Savell was accused of killing Davis in 2003. Testimony from law enforcement officers was that Savell claimed Davis’ death was an accident.
Prosecutors said Davis died from nine stab wounds to the left side of the chest. They said her body was dismembered and her remains were found in a pond in the Burnside community.
The state Court of Appeals denied Savell’s post-conviction petition last year.

Judge recuses self in sex crimes case

HATTIESBURG, Miss. (AP) — The Mississippi Supreme Court has appointed a special judge to preside over the Forrest County case of a former educator and nursery worker accused of two sex crimes against children.
The Hattiesburg American reports William F. Coleman will conduct proceedings in the two criminal cases of 27-year-old Wesley Craig Topp accused of sexual battery and touching a child for lustful purposes.
The decision to appoint Coleman came after Forrest County Circuit Court Judge Bob Helfrich recused himself from both of Topp’s cases immediately after Topp was served his indictment.
In his recusal order, Helfrich said he knows the defendant and his family, and they attend the same church.

Former GOP official goes forward with lawsuit

SPOKANE, Wash. (AP) — A Republican Party official in northern Idaho is moving forward with a defamation lawsuit against a woman who posted online comments about missing party funds.
Former Kootenai County Republican Party Chairwoman Tina Jacobson of Rathdrum sued Linda Cook after learning Cook posted a comment on The Spokesman-Review’s Huckleberries online blog asking if $10,000 allegedly missing from the party’s coffers was “stuffed inside Tina’s blouse.”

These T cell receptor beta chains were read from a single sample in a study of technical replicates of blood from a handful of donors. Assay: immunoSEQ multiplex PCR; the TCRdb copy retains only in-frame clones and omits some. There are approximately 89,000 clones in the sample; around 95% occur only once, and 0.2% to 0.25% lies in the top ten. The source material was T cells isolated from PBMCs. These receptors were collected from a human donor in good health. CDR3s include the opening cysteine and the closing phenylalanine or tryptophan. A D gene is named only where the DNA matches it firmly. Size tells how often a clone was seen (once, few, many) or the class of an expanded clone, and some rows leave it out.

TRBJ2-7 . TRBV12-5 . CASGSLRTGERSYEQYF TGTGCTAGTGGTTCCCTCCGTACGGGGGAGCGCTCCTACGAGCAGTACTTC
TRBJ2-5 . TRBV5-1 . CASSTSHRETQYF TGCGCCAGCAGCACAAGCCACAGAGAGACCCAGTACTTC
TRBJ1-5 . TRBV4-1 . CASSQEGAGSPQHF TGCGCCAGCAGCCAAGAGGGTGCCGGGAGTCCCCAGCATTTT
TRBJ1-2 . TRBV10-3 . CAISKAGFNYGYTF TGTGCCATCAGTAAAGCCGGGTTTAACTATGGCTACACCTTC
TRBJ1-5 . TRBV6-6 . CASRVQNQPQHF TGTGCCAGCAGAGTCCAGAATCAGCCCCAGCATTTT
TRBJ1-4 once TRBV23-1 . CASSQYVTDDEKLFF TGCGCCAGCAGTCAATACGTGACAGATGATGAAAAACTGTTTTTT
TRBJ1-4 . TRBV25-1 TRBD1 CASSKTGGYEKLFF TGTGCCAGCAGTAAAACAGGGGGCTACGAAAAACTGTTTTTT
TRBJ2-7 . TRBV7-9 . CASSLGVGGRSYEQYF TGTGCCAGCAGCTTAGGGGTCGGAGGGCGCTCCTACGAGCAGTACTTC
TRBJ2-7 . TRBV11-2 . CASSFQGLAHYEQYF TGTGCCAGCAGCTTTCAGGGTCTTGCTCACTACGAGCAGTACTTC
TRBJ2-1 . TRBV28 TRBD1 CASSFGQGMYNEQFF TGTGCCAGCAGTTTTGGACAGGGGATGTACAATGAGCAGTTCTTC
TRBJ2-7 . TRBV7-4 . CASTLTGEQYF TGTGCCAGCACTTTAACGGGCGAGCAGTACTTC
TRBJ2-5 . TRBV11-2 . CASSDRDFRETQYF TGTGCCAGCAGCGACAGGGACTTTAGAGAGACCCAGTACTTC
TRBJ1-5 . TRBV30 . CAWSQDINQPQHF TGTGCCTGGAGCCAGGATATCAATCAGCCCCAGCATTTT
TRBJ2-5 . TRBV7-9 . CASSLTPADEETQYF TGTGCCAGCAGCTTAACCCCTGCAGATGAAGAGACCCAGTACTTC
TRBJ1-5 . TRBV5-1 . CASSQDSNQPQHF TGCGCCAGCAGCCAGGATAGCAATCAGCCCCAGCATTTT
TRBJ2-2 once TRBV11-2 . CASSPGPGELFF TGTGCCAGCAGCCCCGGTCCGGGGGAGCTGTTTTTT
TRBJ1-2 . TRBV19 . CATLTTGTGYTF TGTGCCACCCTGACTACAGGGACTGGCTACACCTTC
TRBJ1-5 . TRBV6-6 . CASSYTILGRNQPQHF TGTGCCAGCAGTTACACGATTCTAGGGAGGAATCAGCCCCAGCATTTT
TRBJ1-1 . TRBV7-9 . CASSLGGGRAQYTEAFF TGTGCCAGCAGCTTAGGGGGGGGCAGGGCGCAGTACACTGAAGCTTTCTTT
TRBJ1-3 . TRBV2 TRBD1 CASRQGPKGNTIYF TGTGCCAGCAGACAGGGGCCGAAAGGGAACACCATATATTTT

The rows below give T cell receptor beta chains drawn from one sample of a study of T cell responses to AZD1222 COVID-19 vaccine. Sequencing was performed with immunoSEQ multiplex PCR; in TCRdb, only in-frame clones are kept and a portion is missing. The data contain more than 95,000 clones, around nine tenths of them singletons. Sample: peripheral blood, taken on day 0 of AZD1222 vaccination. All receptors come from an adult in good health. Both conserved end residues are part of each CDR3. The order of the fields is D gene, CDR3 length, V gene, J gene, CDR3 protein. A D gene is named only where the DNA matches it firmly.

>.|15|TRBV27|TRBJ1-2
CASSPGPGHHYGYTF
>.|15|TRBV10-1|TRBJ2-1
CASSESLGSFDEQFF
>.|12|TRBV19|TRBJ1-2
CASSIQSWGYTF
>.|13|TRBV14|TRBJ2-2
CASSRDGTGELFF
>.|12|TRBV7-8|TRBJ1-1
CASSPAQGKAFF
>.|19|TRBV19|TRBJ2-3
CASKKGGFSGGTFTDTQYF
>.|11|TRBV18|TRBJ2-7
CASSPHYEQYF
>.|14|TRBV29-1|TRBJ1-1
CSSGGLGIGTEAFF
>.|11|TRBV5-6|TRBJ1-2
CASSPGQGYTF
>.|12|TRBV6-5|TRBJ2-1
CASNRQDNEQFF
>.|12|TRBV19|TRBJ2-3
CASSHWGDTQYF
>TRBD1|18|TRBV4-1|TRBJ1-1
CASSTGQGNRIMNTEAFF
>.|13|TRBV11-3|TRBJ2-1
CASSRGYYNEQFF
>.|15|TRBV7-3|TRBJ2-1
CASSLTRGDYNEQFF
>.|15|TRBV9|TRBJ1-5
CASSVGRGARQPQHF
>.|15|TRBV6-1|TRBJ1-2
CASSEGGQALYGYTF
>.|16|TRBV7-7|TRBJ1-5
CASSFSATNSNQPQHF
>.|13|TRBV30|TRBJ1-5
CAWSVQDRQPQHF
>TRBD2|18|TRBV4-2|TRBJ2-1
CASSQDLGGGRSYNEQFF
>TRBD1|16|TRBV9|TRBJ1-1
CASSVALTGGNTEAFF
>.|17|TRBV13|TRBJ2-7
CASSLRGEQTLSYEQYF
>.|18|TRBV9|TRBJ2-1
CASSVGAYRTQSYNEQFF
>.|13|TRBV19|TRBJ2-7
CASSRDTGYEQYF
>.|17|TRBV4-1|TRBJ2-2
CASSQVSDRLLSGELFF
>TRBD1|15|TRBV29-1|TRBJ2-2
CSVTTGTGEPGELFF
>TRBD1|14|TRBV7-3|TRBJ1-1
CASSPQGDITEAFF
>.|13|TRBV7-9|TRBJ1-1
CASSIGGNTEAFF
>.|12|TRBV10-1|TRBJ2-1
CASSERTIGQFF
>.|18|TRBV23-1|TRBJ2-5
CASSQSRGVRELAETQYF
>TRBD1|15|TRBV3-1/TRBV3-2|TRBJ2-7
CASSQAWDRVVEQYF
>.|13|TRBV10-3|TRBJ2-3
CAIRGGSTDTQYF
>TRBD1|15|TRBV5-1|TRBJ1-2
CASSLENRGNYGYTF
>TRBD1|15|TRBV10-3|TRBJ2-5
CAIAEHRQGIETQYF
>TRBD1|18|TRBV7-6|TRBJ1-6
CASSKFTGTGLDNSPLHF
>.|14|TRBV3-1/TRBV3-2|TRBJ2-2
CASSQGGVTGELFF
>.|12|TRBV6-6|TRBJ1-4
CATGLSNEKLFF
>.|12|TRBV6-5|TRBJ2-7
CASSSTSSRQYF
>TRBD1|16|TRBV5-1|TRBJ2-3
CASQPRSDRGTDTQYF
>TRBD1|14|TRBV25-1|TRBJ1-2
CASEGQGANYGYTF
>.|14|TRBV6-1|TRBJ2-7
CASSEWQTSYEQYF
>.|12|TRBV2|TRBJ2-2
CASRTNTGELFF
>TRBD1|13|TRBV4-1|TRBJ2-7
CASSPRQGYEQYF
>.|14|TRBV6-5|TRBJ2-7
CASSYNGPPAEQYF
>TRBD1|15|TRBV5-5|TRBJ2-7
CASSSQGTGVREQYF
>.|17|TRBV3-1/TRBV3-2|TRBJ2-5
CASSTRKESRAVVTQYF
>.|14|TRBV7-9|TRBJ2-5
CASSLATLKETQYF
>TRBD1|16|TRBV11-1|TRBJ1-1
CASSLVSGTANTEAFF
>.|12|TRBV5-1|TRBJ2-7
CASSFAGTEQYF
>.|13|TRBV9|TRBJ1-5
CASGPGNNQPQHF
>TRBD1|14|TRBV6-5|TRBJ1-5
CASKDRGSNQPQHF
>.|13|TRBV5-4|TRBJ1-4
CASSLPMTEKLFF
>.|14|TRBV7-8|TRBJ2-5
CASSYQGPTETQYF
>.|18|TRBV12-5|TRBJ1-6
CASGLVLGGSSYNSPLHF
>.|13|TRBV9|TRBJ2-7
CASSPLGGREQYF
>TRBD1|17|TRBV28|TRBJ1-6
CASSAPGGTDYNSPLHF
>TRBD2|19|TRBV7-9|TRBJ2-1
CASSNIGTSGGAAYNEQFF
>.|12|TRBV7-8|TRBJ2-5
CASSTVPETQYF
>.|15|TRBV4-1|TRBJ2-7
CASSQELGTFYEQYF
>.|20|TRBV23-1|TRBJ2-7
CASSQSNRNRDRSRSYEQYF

Jacobson’s attorney amended the court filing Monday to argue that Cook is in breach of contract for refusing to abide by a settlement agreement that required her to make a public apology and a donation to charity.
Cook says she is prepared to defend herself in court and the breach of contract claim “is going to be a matter of strenuous contention.”

Judge declines request to bar text messages

COVINGTON, Ky. (AP) — A judge has denied a request that text messages be thrown out in the case against a former cheerleader for the Cincinnati Bengals who is charged with having sex with a 17-year-old student when she was a teacher in northern Kentucky.
The Kentucky Enquirer reports that in a ruling issued Tuesday, Kenton Circuit Judge Patricia M. Summe said she found that the district judge who approved the warrant for the text messages was “neutral and detached.”
Sarah Jones is facing a sex abuse charge. Her attorney, Eric Deters, said during a hearing last month that District Judge Kenneth Easterling shouldn’t have granted the warrant because he knew the victim, but Easterling denied having any prior contact with the teen.
The trial is set to begin on Oct. 10.

Prosecutors want stronger count in brother killing

SALT LAKE CITY (AP) — Prosecutors are asking a Utah judge to reinstate a stronger charge against a 27-year-old West Haven man accused in the shooting death of his teenage brother on a camping trip.
Juab County Attorney Jared Eldridge argues Eric Charlton was being reckless when he pointed a gun at 17-year-old Cameron Charlton and pulled the trigger.
He’s challenging a judge’s recent ruling that the older brother should face a misdemeanor count of negligent homicide rather than felony manslaughter.
Cameron Charlton was shot in the head on May 28 while camping with family and friends at Yuba Lake State Park.
Police say it was an accident that happened when the older brother was showing the teen a gun.
The Salt Lake Tribune reports Eldridge wants a manslaughter charge and a jury trial.